These unanticipated costs come at a time when the Pentagon is putting pressure on Capitol Hill to pass a fiscal 2011 defense budget. Continuing to operate under a stopgap continuing resolution through September, senior defense officials argue, would amount to a $23 billion cut to the military's request for the current fiscal year, which began Oct. 1. The Pentagon wants $708.3 billion for this year, including $159.3 billion for the wars in Iraq and Afghanistan.
Still, the Pentagon has the money in its budget to cover unexpected contingencies and can also use fourth-quarter dollars to cover the costs of operations now. "They're very used to doing this operation where they borrow from Peter to pay Paul," said Gordon Adams, the White House Office of Management and Budget's associate director for national security during the Clinton administration.
Indeed, former Pentagon comptroller Dov Zakheim estimated that the Defense Department would only need to send a request for supplemental funding to Capitol Hill if the U.S. military's share of operations expenses for Libya topped $1 billion. Such a request would likely be met with mixed reactions in a Congress focused on deficit reduction. And, while many key lawmakers have been agitating for action in Libya, others have been more reluctant and have urged the Obama administration send them a declaration of war.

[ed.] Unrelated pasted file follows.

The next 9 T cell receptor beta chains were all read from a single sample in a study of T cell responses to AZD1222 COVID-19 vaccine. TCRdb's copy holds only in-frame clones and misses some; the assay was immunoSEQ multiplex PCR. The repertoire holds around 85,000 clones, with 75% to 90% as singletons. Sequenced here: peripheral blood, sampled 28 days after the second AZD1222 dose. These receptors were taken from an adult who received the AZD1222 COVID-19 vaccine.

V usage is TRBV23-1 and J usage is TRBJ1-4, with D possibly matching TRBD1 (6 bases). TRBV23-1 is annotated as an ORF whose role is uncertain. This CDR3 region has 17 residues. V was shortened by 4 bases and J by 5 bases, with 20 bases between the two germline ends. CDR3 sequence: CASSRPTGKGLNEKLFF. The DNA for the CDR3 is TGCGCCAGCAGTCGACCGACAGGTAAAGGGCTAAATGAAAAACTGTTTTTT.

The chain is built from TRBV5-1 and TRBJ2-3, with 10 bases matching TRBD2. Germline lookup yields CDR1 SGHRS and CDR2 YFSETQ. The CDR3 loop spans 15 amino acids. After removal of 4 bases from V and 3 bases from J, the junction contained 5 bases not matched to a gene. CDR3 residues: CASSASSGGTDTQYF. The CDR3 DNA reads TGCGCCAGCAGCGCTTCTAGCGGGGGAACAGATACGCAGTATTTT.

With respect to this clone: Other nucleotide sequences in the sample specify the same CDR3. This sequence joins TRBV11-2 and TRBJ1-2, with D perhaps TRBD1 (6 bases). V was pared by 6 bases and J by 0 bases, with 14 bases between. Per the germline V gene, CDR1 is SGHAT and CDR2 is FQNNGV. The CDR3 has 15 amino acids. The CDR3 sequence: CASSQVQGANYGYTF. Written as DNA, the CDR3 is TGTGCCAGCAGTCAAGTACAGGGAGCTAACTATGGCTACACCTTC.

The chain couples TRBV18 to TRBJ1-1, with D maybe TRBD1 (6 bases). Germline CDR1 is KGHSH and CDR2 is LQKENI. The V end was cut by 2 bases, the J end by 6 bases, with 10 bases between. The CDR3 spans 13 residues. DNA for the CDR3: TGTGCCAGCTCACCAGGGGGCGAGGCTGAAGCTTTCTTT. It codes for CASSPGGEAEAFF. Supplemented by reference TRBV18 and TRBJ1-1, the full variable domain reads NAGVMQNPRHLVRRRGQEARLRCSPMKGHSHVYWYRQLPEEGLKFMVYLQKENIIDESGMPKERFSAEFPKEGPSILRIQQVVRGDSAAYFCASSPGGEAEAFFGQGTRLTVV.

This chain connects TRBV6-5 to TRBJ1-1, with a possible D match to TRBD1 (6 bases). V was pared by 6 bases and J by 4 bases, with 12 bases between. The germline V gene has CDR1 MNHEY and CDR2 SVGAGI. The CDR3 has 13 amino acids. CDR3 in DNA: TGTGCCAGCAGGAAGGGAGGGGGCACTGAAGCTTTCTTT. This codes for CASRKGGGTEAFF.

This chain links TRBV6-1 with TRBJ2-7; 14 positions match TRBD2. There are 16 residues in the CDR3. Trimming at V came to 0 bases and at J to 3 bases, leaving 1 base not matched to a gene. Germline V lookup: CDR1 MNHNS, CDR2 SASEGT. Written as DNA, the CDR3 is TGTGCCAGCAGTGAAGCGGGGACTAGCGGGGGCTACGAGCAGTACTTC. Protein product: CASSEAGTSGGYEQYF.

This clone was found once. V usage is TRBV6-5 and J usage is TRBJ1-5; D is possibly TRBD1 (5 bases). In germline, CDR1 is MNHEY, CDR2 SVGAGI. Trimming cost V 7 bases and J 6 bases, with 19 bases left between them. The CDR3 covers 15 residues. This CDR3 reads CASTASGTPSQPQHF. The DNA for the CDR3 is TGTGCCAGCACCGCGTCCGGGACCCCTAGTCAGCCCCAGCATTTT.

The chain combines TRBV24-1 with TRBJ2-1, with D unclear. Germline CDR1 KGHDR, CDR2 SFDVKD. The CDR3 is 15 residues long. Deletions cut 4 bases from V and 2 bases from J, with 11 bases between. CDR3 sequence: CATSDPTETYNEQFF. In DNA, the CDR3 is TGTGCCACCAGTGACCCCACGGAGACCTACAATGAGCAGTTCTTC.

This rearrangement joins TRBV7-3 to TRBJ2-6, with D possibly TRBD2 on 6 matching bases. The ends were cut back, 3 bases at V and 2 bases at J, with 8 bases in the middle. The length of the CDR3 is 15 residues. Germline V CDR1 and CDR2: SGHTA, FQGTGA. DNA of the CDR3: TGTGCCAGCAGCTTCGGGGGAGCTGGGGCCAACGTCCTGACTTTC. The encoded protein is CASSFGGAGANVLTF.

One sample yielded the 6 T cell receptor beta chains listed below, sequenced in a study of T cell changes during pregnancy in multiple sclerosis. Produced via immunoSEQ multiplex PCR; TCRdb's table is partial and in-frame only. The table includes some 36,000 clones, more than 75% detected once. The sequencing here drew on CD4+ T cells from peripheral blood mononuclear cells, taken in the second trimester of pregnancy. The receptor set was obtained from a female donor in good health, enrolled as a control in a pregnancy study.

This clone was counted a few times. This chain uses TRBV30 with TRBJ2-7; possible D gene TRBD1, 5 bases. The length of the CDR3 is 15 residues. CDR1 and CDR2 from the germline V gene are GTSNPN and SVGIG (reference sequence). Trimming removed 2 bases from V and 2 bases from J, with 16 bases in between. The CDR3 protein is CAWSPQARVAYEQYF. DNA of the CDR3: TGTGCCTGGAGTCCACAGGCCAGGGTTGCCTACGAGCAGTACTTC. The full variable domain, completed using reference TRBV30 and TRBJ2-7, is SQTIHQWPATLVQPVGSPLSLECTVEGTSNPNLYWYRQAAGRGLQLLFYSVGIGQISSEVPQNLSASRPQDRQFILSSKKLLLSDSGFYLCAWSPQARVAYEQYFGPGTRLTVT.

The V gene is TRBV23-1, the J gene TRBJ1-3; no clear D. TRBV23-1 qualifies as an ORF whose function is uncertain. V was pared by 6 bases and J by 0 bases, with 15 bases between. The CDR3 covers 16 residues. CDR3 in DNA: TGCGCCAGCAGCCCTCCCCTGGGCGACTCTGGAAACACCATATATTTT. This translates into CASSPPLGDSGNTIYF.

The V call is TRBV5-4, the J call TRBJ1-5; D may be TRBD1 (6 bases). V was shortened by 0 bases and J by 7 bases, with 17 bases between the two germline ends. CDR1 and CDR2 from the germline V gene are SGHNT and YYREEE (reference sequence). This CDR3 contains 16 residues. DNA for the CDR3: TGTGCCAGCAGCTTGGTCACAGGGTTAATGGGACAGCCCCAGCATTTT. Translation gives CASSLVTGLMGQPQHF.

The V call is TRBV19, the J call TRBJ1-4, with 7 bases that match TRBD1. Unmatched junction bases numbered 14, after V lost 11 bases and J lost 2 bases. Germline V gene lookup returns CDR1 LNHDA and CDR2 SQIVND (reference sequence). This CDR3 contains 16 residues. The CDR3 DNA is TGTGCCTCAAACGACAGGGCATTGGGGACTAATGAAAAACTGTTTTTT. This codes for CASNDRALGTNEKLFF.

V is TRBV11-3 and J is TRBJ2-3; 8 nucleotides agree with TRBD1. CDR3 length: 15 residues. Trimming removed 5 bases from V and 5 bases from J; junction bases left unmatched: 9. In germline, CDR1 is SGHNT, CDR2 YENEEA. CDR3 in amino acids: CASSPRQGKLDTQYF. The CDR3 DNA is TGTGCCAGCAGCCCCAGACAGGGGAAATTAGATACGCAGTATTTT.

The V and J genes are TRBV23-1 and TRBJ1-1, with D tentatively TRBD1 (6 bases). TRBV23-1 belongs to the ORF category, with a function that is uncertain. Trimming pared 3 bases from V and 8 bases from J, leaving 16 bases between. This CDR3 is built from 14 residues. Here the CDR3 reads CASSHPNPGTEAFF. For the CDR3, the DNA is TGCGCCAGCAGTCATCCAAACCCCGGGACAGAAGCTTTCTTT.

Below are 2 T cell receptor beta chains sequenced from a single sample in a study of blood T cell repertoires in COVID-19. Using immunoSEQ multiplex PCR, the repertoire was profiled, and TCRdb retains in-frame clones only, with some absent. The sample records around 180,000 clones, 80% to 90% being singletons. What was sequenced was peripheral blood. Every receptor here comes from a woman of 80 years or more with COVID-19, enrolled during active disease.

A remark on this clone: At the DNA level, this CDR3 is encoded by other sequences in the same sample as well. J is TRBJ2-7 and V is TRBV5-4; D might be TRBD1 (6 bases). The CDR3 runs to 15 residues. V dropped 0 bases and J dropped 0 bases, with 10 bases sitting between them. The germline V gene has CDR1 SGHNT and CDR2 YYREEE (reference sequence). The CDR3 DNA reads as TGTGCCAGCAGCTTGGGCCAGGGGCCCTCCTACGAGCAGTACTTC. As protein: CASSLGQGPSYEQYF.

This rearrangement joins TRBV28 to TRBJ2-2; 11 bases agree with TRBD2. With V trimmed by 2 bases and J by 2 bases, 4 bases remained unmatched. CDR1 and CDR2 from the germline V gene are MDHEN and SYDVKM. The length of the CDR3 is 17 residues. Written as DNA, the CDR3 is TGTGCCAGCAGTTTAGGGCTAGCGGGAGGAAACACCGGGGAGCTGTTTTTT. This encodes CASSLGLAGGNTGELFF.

Senate Foreign Relations ranking member Richard Lugar, R-Ind., says Congress should have had the opportunity to weigh in on what he said will be "a very expensive operation, even in a limited way."
"It's a strange time in which almost all of our congressional days are spent talking about budget, deficits, outrageous problems," Lugar said Sunday on CBS's Face the Nation. "And yet [at the] same time, all of this passes."
For the U.S. military, the highest costs come in the form of pricey munitions, fuel for aircraft and combat pay for deployed troops - all factors that will pile up each day U.S. forces remain at the helm of the operation.
On the first day of strikes alone, U.S.-led forces launched from ships stationed off the Libyan coast 112 long-range Tomahawk cruise missiles, which cost in the range of $1 million to $1.5 million apiece. That is $112 million to $168 million for the first day's strike in missiles alone. The military will eventually refill its stockpile though those costs could be pushed off for months or more.
Pentagon budget watchers said the deployment of guided missile destroyers and submarines would not put a major dent in the Pentagon's accounts because the ships were already deployed to the region. But the U.S. military on Sunday tapped its B-2 bombers, and F-15 and F-16 fighter jets to strike a number of targets in and around Tripoli, which will undoubtedly force an immediate uptick in the military's operations and maintenance expenditures, including fuel costs.